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National Grange President Calls on Congress to Halt Deficit Increases
 

By Jennifer Dugent, National Grange Press Release

  NOVEMBER 17, 2009 --

National Grange President Ed Luttrell of Sandy, Oregon, in his keynote address to the 143 rd National Grange Convention, called on the U.S. Congress to "halt the increases of the federal deficit and to begin the process to shrink the deficit over the coming years." Addressing an audience of approximately 500 delegates and visitors in the Amway Grand Plaza's Ambassador Ballroom, Luttrell pointed out that the deficit for the year just completed is three times more than the level of the previous annual record and that 28 of every 100 dollars spent in the United States last year was spent by the federal government. "The size of our current and projected national debt as a proportion of our national income defies historical comparisons, even compared to those debts we incurred when our nation fought for four long years to defeat world fascism..." Luttrell stated.

Luttrell claimed that Cap and Trade legislation will add dramatically to U.S. energy costs and that the proposed health care reform bill is estimated to add two trillion dollars to the deficit. "The question each American needs to ask is ‘how much can we afford?' " he continued. Targeting health care reform, Luttrell said that U.S. citizenship does not ensure a wide variety of entitlements and that giving someone something free means taking it from someone else who earned it. He challenged the concept of taxing the wealthy and future generations to pay for new public programs. "When a person becomes more successful, should we require them to pay a higher percentage of their income to support government? Should we punish those who achieve too much success? Should we punish those not yet born or not yet participating in the workforce and who cannot vote for themselves, with a future of higher taxes to pay down the debt we incur for our personal benefit today? How will we define too much government benefit?" he asked.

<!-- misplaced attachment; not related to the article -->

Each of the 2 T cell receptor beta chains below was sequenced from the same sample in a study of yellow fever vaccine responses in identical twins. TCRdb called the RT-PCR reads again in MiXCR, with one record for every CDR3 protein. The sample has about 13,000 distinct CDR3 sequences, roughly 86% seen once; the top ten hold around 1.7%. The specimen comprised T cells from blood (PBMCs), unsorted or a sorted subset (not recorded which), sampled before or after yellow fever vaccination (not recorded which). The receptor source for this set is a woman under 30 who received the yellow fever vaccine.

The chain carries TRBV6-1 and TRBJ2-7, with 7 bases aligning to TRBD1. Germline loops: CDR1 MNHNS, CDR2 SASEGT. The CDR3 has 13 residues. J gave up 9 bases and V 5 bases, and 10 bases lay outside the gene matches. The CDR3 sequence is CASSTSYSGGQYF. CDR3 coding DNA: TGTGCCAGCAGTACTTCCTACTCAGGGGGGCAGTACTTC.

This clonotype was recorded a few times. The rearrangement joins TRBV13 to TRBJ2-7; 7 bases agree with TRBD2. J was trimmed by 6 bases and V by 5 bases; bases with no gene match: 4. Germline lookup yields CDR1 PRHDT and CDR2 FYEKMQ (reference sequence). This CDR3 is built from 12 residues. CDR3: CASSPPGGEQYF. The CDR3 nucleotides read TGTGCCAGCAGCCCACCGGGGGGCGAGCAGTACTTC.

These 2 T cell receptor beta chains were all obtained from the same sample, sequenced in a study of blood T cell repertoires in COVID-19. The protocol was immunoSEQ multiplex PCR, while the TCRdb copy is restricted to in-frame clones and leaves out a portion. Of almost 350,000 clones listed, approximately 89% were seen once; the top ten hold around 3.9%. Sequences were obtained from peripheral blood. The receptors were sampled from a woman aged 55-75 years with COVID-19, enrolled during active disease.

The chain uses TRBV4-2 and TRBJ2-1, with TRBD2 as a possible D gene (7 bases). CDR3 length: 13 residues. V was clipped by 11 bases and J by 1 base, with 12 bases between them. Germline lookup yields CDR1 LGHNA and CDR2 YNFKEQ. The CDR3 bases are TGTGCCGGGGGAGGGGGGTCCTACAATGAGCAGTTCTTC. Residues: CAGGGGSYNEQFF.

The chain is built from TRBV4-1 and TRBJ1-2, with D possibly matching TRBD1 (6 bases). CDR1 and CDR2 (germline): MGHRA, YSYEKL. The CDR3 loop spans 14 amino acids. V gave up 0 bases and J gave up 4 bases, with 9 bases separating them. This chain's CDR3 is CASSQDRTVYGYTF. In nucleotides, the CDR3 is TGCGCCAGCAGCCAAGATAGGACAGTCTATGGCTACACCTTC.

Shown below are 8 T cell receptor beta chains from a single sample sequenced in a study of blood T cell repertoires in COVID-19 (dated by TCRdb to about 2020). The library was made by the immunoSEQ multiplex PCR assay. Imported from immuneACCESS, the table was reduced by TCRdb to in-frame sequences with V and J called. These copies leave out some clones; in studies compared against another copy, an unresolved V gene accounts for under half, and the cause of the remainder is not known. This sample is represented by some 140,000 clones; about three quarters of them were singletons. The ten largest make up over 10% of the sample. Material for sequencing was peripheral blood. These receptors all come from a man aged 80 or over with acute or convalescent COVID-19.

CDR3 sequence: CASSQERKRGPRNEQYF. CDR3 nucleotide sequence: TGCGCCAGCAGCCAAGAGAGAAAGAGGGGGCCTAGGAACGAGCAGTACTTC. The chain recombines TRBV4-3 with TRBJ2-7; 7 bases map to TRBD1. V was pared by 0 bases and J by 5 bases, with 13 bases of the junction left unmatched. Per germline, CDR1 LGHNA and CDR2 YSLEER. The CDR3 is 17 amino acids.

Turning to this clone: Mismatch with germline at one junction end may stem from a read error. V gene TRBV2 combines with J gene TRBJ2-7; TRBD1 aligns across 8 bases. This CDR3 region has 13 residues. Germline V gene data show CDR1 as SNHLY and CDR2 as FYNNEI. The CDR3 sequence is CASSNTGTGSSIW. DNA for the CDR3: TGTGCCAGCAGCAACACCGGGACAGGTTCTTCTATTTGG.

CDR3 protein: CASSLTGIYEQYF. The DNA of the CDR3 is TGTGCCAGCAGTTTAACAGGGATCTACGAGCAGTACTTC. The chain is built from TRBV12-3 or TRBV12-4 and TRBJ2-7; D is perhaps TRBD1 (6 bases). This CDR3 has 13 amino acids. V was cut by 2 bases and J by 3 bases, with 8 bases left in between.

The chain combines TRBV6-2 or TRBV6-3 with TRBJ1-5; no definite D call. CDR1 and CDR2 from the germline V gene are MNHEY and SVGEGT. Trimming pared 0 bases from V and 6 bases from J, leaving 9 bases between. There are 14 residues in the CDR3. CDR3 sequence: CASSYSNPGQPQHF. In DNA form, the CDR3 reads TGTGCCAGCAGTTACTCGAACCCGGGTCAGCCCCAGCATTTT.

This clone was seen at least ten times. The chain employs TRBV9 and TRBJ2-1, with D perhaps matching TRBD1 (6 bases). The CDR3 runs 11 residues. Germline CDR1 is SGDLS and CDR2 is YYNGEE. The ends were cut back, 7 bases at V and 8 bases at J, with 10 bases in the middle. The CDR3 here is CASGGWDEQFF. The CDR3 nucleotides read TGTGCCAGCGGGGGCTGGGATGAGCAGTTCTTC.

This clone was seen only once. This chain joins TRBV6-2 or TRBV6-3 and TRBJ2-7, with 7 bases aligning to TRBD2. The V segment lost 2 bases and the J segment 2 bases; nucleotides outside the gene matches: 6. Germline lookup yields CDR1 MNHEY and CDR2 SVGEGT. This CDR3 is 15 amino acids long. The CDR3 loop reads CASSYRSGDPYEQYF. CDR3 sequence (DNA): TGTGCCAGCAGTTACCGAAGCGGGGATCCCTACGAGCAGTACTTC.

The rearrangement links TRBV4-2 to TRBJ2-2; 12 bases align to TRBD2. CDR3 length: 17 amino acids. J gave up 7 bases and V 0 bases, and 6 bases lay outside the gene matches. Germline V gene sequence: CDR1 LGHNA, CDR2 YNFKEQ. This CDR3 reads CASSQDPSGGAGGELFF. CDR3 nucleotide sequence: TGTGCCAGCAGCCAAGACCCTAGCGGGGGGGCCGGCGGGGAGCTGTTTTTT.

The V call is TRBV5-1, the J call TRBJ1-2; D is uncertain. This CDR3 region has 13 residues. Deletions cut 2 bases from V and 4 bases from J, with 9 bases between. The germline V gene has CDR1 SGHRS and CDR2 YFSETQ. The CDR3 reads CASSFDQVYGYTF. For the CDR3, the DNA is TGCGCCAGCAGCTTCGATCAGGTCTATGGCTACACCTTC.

In his speech, Luttrell characterized today's political environment as one in which "winning for our side," is all that counts and not one in which sober contemplation and debate create consensus. "It appears that many people are becoming less civil and less tolerant of differences, especially political differences," he stated. He talked about communications and media that are not necessarily balanced or accurate. He spoke of the media demonizing America's large companies, often for political purposes, and pointed out how those companies employ thousands and create income for such things as college education and retirement. He accused the same media of often ignoring the ethical breaches of our elected officials and not holding them to a higher standard.

Amidst this polarized political world, Luttrell offered up the Grange as a non-partisan, neutral place where people can discuss issues in a non-adversarial mode. He portrayed the Grange as one of the "few places in American communities that can bring together as diverse a variety of views while striving to keep friendships and personal relationships after the discussion." He pointed out that the Grange does not affiliate with any political party and does not endorse individual candidates for political office. He went on to say that the Grange is not afraid of getting into the big issues and often, due to its non-partisanship, bucks the prevailing trend. He even referenced former Grange member Robert Frost's "The Road Less Traveled." "We often walk a lonely path with our non-partisan principal, a path we have walked for 142 years, but we bring people with different perspectives and beliefs together to build our communities, our states and our nation" Luttrell concluded.

The National Grange is the nation's oldest general farm and rural public interest organization. Originally founded in 1867, today the Grange represents nearly 200,000 grassroots Grange members affiliated with 2,700 local, county and state Grange chapters located in 40 states. Grange members provide service to agriculture and rural communities on a wide variety of issues, including economic development, education, family endeavors, and legislation designed to assure a strong and viable rural America.

 

 
 
 

 
     
     
       
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